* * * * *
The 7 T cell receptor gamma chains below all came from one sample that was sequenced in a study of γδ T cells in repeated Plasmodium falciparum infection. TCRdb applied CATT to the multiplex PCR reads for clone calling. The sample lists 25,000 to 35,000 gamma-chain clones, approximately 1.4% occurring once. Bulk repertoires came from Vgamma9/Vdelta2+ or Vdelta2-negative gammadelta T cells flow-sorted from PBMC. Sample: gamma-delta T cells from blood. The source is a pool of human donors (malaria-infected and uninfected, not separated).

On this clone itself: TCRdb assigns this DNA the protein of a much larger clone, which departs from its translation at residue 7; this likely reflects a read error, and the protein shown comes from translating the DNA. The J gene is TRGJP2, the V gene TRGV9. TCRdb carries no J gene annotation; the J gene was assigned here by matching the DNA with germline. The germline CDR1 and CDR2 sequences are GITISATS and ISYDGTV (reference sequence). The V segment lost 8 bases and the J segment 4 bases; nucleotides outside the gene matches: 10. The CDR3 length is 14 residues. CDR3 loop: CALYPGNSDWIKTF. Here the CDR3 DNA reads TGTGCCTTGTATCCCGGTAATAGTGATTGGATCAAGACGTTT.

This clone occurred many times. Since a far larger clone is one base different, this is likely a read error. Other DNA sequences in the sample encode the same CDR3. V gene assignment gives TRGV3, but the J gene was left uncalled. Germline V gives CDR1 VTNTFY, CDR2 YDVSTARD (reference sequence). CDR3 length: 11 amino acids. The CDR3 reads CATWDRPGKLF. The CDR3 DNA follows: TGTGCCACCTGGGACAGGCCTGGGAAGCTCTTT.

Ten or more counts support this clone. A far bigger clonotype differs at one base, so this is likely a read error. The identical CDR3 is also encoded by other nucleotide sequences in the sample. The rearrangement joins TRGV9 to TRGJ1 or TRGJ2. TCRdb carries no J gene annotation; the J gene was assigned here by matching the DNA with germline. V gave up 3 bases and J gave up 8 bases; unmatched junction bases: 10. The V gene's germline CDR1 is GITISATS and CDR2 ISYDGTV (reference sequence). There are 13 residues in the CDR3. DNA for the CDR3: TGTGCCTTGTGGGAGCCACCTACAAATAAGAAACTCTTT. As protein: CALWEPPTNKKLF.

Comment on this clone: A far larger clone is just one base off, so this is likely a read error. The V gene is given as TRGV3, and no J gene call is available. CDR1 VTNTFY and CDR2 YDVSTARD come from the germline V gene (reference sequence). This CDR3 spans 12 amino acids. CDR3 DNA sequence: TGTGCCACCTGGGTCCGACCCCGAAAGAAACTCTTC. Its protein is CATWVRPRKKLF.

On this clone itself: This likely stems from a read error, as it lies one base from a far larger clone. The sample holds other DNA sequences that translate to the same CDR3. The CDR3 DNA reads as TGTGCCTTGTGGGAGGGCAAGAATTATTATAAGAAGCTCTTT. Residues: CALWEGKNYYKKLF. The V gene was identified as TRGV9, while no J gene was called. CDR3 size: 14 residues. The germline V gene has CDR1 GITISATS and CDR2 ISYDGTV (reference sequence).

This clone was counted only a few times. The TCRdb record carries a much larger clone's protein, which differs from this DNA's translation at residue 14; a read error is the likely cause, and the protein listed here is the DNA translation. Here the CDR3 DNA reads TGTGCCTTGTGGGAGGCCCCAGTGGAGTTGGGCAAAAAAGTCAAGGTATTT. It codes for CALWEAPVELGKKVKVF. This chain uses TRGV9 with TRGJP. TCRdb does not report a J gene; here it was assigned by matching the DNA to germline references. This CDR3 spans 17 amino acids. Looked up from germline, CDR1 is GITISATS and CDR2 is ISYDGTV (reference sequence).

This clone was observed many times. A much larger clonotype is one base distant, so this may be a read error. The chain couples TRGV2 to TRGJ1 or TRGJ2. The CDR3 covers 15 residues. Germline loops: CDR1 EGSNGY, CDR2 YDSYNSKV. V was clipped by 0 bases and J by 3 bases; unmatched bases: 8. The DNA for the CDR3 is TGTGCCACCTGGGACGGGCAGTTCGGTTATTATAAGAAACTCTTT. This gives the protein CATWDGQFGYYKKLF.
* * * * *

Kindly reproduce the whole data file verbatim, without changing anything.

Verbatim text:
The 7 T cell receptor gamma chains below all came from one sample that was sequenced in a study of γδ T cells in repeated Plasmodium falciparum infection. TCRdb applied CATT to the multiplex PCR reads for clone calling. The sample lists 25,000 to 35,000 gamma-chain clones, approximately 1.4% occurring once. Bulk repertoires came from Vgamma9/Vdelta2+ or Vdelta2-negative gammadelta T cells flow-sorted from PBMC. Sample: gamma-delta T cells from blood. The source is a pool of human donors (malaria-infected and uninfected, not separated).

On this clone itself: TCRdb assigns this DNA the protein of a much larger clone, which departs from its translation at residue 7; this likely reflects a read error, and the protein shown comes from translating the DNA. The J gene is TRGJP2, the V gene TRGV9. TCRdb carries no J gene annotation; the J gene was assigned here by matching the DNA with germline. The germline CDR1 and CDR2 sequences are GITISATS and ISYDGTV (reference sequence). The V segment lost 8 bases and the J segment 4 bases; nucleotides outside the gene matches: 10. The CDR3 length is 14 residues. CDR3 loop: CALYPGNSDWIKTF. Here the CDR3 DNA reads TGTGCCTTGTATCCCGGTAATAGTGATTGGATCAAGACGTTT.

This clone occurred many times. Since a far larger clone is one base different, this is likely a read error. Other DNA sequences in the sample encode the same CDR3. V gene assignment gives TRGV3, but the J gene was left uncalled. Germline V gives CDR1 VTNTFY, CDR2 YDVSTARD (reference sequence). CDR3 length: 11 amino acids. The CDR3 reads CATWDRPGKLF. The CDR3 DNA follows: TGTGCCACCTGGGACAGGCCTGGGAAGCTCTTT.

Ten or more counts support this clone. A far bigger clonotype differs at one base, so this is likely a read error. The identical CDR3 is also encoded by other nucleotide sequences in the sample. The rearrangement joins TRGV9 to TRGJ1 or TRGJ2. TCRdb carries no J gene annotation; the J gene was assigned here by matching the DNA with germline. V gave up 3 bases and J gave up 8 bases; unmatched junction bases: 10. The V gene's germline CDR1 is GITISATS and CDR2 ISYDGTV (reference sequence). There are 13 residues in the CDR3. DNA for the CDR3: TGTGCCTTGTGGGAGCCACCTACAAATAAGAAACTCTTT. As protein: CALWEPPTNKKLF.

Comment on this clone: A far larger clone is just one base off, so this is likely a read error. The V gene is given as TRGV3, and no J gene call is available. CDR1 VTNTFY and CDR2 YDVSTARD come from the germline V gene (reference sequence). This CDR3 spans 12 amino acids. CDR3 DNA sequence: TGTGCCACCTGGGTCCGACCCCGAAAGAAACTCTTC. Its protein is CATWVRPRKKLF.

On this clone itself: This likely stems from a read error, as it lies one base from a far larger clone. The sample holds other DNA sequences that translate to the same CDR3. The CDR3 DNA reads as TGTGCCTTGTGGGAGGGCAAGAATTATTATAAGAAGCTCTTT. Residues: CALWEGKNYYKKLF. The V gene was identified as TRGV9, while no J gene was called. CDR3 size: 14 residues. The germline V gene has CDR1 GITISATS and CDR2 ISYDGTV (reference sequence).

This clone was counted only a few times. The TCRdb record carries a much larger clone's protein, which differs from this DNA's translation at residue 14; a read error is the likely cause, and the protein listed here is the DNA translation. Here the CDR3 DNA reads TGTGCCTTGTGGGAGGCCCCAGTGGAGTTGGGCAAAAAAGTCAAGGTATTT. It codes for CALWEAPVELGKKVKVF. This chain uses TRGV9 with TRGJP. TCRdb does not report a J gene; here it was assigned by matching the DNA to germline references. This CDR3 spans 17 amino acids. Looked up from germline, CDR1 is GITISATS and CDR2 is ISYDGTV (reference sequence).

This clone was observed many times. A much larger clonotype is one base distant, so this may be a read error. The chain couples TRGV2 to TRGJ1 or TRGJ2. The CDR3 covers 15 residues. Germline loops: CDR1 EGSNGY, CDR2 YDSYNSKV. V was clipped by 0 bases and J by 3 bases; unmatched bases: 8. The DNA for the CDR3 is TGTGCCACCTGGGACGGGCAGTTCGGTTATTATAAGAAACTCTTT. This gives the protein CATWDGQFGYYKKLF.